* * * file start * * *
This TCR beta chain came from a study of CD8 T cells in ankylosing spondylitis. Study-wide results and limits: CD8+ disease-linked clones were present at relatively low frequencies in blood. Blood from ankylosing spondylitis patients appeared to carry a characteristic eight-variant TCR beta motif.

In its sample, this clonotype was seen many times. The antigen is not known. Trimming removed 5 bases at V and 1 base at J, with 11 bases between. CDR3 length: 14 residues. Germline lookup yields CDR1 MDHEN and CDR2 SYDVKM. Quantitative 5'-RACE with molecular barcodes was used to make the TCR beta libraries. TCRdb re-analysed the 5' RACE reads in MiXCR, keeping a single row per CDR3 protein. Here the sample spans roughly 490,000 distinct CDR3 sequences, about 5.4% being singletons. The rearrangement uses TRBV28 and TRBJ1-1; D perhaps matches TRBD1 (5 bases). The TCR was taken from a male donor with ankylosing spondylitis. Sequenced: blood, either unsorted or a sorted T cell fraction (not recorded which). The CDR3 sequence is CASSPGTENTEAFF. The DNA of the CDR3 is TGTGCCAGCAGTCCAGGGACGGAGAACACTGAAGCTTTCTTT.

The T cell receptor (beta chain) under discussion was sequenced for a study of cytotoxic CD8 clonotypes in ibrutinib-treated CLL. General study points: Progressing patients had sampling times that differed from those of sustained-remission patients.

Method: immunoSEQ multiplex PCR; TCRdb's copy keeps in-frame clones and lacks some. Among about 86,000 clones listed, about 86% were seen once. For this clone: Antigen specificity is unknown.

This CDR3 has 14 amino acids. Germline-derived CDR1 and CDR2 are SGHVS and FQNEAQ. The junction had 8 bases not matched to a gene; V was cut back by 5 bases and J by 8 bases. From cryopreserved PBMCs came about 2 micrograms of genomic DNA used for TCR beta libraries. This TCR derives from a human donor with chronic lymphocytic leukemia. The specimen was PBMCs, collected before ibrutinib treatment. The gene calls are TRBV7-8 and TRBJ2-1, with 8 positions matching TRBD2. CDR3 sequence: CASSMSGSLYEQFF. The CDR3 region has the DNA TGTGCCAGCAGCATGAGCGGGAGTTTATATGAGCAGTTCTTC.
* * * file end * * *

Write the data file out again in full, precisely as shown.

This TCR beta chain came from a study of CD8 T cells in ankylosing spondylitis. Study-wide results and limits: CD8+ disease-linked clones were present at relatively low frequencies in blood. Blood from ankylosing spondylitis patients appeared to carry a characteristic eight-variant TCR beta motif.

In its sample, this clonotype was seen many times. The antigen is not known. Trimming removed 5 bases at V and 1 base at J, with 11 bases between. CDR3 length: 14 residues. Germline lookup yields CDR1 MDHEN and CDR2 SYDVKM. Quantitative 5'-RACE with molecular barcodes was used to make the TCR beta libraries. TCRdb re-analysed the 5' RACE reads in MiXCR, keeping a single row per CDR3 protein. Here the sample spans roughly 490,000 distinct CDR3 sequences, about 5.4% being singletons. The rearrangement uses TRBV28 and TRBJ1-1; D perhaps matches TRBD1 (5 bases). The TCR was taken from a male donor with ankylosing spondylitis. Sequenced: blood, either unsorted or a sorted T cell fraction (not recorded which). The CDR3 sequence is CASSPGTENTEAFF. The DNA of the CDR3 is TGTGCCAGCAGTCCAGGGACGGAGAACACTGAAGCTTTCTTT.

The T cell receptor (beta chain) under discussion was sequenced for a study of cytotoxic CD8 clonotypes in ibrutinib-treated CLL. General study points: Progressing patients had sampling times that differed from those of sustained-remission patients.

Method: immunoSEQ multiplex PCR; TCRdb's copy keeps in-frame clones and lacks some. Among about 86,000 clones listed, about 86% were seen once. For this clone: Antigen specificity is unknown.

This CDR3 has 14 amino acids. Germline-derived CDR1 and CDR2 are SGHVS and FQNEAQ. The junction had 8 bases not matched to a gene; V was cut back by 5 bases and J by 8 bases. From cryopreserved PBMCs came about 2 micrograms of genomic DNA used for TCR beta libraries. This TCR derives from a human donor with chronic lymphocytic leukemia. The specimen was PBMCs, collected before ibrutinib treatment. The gene calls are TRBV7-8 and TRBJ2-1, with 8 positions matching TRBD2. CDR3 sequence: CASSMSGSLYEQFF. The CDR3 region has the DNA TGTGCCAGCAGCATGAGCGGGAGTTTATATGAGCAGTTCTTC.